A final note about the miniatures. Space Alert requires miniatures for five crewman, each marked out with a different colour. When I was casting about for minis to use with this game, I quickly fell upon the Citadel Paranoia range. In general theme, both games are similar: science fiction parodies involving incompetence and failure. Even better, the Paranoia miniatures look like most players feel when playing Space Alert: terrified, paralyzed or full of hubris. But my search for the best miniatures led me to discover the excellent sculpts that Bobby Jackson made for Mongoose Publishing circa 2004 for "Paranoia XP". These sculpture are every bit as funny and dramatic as Citadel's original designs, and so I was happy to use Jackson's Praying Troubleshooter as one of my crew. (On eBay, you will often see these Mongoose figures confused with the Citadel range -- and indeed, they are completely compatible in scale and feel).



I filled the role of Blue Captain and the Red Security Officer using Citadel's Paranoia Security Guards. The three remaining crewmen are Troubleshooters wearing overalls, two from Citadel and one from Mongoose. I gave the crew unity of uniform by using the same base colour of blue-grey for overalls and armour (Vallejo Colour's Sombre Grey) -- and then personalized everyone by painting their T-shirts and accents in different primary colours. The result: a much richer experience of this great game!



7 comments:

  1. Ha, Space Alert! A favourite game of mine. Sadly, not all players in my group seem to enjoy it. Especially the analyze-everything-to-death bunch has problems with it.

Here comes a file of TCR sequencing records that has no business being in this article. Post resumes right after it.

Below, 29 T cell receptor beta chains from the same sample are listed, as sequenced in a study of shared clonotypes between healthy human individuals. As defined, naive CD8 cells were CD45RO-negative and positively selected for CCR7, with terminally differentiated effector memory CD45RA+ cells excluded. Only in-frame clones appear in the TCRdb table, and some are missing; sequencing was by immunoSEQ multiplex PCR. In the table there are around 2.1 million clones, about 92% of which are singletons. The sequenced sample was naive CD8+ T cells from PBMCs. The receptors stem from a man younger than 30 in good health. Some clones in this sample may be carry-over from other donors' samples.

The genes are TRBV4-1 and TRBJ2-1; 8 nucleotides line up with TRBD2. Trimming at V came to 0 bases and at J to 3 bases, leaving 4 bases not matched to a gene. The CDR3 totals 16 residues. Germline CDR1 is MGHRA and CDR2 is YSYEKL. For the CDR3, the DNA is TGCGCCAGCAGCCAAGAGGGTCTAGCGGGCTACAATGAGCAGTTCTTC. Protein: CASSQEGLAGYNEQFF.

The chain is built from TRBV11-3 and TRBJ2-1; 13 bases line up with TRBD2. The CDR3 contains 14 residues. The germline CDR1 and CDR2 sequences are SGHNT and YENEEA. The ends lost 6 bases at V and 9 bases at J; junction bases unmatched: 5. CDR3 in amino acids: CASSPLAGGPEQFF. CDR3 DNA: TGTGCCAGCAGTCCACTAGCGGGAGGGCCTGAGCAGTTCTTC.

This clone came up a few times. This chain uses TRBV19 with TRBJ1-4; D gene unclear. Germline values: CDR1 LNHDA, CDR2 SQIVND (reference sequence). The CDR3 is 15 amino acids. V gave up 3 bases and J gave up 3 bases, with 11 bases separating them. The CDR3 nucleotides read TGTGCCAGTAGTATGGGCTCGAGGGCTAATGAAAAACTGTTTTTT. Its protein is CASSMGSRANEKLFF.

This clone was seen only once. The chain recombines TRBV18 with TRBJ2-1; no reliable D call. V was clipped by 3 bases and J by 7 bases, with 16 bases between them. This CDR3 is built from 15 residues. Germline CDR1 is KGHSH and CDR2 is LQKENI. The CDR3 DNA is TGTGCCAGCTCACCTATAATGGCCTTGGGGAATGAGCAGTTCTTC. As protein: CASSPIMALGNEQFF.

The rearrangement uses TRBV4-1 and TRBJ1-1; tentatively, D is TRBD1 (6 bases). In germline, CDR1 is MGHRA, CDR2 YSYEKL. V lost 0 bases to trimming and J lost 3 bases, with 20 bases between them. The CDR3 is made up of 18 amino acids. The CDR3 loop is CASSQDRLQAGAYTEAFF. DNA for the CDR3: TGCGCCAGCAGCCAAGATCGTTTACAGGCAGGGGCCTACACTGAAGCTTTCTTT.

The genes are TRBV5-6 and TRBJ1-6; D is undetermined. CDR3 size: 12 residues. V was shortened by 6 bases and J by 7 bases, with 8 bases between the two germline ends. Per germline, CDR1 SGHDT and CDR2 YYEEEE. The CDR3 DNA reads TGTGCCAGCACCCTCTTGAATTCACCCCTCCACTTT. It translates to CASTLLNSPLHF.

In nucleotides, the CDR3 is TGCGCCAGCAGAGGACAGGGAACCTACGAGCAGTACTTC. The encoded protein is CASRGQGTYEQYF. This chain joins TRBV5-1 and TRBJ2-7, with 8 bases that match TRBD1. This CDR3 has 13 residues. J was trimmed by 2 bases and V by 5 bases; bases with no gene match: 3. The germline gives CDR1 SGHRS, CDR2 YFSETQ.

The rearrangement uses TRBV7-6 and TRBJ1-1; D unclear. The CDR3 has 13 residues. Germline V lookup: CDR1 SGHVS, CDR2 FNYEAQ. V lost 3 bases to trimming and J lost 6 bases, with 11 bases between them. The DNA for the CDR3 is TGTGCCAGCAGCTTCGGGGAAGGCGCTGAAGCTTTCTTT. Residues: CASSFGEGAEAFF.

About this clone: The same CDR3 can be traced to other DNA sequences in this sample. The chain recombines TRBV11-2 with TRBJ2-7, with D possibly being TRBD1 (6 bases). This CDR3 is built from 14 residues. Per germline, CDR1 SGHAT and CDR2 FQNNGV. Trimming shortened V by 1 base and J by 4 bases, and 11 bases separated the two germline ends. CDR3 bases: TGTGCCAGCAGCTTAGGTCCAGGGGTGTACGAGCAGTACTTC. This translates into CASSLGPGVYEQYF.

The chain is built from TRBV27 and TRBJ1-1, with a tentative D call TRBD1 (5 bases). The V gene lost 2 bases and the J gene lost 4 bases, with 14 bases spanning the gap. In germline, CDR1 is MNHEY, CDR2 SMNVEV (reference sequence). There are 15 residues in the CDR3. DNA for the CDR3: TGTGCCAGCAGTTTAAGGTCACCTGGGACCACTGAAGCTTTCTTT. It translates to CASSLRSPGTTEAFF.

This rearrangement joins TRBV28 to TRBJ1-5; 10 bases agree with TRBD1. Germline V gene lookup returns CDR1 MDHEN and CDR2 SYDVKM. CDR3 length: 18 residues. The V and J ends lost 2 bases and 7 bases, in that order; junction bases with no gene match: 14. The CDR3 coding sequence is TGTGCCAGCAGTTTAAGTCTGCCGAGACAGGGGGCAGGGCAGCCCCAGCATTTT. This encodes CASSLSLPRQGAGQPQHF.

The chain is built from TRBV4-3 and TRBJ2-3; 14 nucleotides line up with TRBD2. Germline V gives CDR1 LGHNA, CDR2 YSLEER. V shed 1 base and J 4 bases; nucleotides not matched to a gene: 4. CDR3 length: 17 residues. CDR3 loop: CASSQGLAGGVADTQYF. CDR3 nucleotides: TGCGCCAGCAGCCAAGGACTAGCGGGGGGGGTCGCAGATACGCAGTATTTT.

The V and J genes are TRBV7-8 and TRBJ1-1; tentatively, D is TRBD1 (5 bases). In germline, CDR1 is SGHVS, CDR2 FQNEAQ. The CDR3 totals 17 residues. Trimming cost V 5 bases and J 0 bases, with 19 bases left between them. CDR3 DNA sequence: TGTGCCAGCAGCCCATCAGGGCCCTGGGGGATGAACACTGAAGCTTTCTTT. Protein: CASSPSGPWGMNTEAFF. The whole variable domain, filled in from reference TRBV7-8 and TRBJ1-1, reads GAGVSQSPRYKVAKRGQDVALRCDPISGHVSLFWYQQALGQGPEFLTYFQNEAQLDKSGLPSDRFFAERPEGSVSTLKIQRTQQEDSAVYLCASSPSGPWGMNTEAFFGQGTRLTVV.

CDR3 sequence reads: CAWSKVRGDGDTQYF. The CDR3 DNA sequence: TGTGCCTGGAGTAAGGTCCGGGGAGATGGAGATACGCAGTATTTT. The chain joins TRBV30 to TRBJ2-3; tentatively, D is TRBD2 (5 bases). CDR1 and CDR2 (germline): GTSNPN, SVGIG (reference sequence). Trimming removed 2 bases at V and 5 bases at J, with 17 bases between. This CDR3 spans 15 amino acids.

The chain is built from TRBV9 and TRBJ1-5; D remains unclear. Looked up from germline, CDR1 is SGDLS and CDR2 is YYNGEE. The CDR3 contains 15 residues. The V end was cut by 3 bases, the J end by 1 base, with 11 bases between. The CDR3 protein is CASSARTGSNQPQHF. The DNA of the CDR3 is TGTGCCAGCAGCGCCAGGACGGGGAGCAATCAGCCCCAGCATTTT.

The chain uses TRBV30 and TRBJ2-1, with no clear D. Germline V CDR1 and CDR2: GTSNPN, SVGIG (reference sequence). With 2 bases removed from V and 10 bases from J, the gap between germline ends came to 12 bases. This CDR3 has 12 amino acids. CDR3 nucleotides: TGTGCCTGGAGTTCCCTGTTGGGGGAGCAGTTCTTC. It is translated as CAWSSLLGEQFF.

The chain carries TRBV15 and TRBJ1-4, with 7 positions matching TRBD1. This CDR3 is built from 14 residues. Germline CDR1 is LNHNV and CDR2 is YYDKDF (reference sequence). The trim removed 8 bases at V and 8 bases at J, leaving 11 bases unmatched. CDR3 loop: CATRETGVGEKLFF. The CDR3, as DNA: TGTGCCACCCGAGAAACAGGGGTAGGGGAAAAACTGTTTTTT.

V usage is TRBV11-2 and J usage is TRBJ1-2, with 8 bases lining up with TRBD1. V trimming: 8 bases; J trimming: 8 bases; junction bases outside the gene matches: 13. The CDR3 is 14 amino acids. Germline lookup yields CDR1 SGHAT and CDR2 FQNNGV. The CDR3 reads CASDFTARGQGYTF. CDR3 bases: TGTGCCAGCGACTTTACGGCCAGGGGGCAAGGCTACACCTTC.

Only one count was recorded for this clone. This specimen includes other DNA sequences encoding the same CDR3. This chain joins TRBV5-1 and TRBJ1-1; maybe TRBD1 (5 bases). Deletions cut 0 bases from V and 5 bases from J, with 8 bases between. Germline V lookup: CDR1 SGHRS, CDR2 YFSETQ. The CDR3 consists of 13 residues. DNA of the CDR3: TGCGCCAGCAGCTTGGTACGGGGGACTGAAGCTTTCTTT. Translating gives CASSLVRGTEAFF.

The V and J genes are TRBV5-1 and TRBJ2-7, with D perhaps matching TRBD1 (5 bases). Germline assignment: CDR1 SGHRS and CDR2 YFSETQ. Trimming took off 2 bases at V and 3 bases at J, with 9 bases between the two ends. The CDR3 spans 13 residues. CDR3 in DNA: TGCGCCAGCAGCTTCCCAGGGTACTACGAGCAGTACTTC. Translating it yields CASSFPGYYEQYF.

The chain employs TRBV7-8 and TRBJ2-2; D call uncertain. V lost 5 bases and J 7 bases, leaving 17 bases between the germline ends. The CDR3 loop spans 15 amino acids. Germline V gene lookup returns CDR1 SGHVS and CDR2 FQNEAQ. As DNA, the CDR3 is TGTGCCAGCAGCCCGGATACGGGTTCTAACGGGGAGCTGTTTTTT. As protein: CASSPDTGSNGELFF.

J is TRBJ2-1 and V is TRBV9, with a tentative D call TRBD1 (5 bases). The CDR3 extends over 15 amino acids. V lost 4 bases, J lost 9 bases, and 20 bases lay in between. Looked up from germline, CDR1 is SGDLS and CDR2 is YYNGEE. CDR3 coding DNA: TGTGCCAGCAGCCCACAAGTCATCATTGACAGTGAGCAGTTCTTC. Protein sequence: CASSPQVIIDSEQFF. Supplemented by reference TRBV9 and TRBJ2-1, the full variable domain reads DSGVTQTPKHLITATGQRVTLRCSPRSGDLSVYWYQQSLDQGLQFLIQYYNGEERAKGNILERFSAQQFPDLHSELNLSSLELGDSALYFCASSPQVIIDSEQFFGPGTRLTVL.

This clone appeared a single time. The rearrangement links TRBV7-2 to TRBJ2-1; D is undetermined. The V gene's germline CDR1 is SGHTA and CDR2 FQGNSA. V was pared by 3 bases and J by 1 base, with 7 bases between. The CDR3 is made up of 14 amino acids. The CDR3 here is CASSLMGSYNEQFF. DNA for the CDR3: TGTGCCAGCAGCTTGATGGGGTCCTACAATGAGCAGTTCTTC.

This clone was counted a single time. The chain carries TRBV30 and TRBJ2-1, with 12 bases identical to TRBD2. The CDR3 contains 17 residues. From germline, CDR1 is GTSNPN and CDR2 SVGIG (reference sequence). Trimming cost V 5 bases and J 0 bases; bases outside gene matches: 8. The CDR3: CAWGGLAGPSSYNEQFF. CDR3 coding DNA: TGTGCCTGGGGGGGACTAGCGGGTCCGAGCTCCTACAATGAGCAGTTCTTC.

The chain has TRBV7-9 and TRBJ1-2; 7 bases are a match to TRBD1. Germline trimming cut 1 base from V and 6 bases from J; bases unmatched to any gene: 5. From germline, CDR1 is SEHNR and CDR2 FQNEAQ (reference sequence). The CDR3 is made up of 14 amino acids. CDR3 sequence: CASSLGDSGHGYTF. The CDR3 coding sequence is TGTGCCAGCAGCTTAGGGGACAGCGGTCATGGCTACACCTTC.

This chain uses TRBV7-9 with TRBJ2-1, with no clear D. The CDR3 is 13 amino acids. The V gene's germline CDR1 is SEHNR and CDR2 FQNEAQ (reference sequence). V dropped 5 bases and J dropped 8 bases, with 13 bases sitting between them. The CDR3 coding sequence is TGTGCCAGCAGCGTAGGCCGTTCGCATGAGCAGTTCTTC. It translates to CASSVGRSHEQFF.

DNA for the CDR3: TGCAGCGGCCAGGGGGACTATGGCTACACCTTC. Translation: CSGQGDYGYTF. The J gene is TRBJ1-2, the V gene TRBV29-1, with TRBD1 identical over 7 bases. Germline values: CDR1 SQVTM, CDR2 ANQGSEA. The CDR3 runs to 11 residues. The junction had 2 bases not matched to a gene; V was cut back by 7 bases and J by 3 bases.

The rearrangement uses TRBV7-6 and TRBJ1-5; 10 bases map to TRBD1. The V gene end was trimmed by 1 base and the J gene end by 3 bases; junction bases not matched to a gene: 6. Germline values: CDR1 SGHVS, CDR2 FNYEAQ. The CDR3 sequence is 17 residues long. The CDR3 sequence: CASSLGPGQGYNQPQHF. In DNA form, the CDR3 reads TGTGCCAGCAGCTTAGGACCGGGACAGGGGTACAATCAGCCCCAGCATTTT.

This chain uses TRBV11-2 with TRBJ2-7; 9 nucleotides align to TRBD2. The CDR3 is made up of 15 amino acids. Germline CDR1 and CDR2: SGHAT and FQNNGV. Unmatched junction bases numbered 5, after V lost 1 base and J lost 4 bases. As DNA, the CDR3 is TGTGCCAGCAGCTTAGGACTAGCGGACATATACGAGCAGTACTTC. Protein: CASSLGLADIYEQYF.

BTW, I used Space Alert as inispiration for a one-off siege game I once ran. Defenders in the castle, and new attackers came popping up from various directions and times at random. Although the real-time component and the planning is difficult to integrate in a miniatures game, the random generation of encounters certainly is useful.

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  2. Hmmm, thanks for the info on the game. I may give this one a second look and try it out at some point now. I'm sure your figs will add a lot to the feel of the game now.

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  3. Speaking as a fellow Space Alerter, thank you for fixing one of its (very) few design oversights. For a game about untrained redshirts flailing their way around a tinpot spaceship, the competent-looking officers on the box art are dead wrong. The original minis are at least somewhat better, since they lack any unique details (more grist for the mill!) and put each character in a bored, unsure pose.

    But your Paranoia figures are a vast improvement. If you aren't cackling, screaming in terror, or praying while playing this game you're doing it wrong!

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  4. Sounds good, I may have to check it out and stick in a few subsitute minis too.

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  5. Sounds like a ton of fun, outnumbered, sub average crew, high probability of death, what are we waiting for?

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  6. Great painted figures! I like that one begging on his knees!

    Greetings
    Peter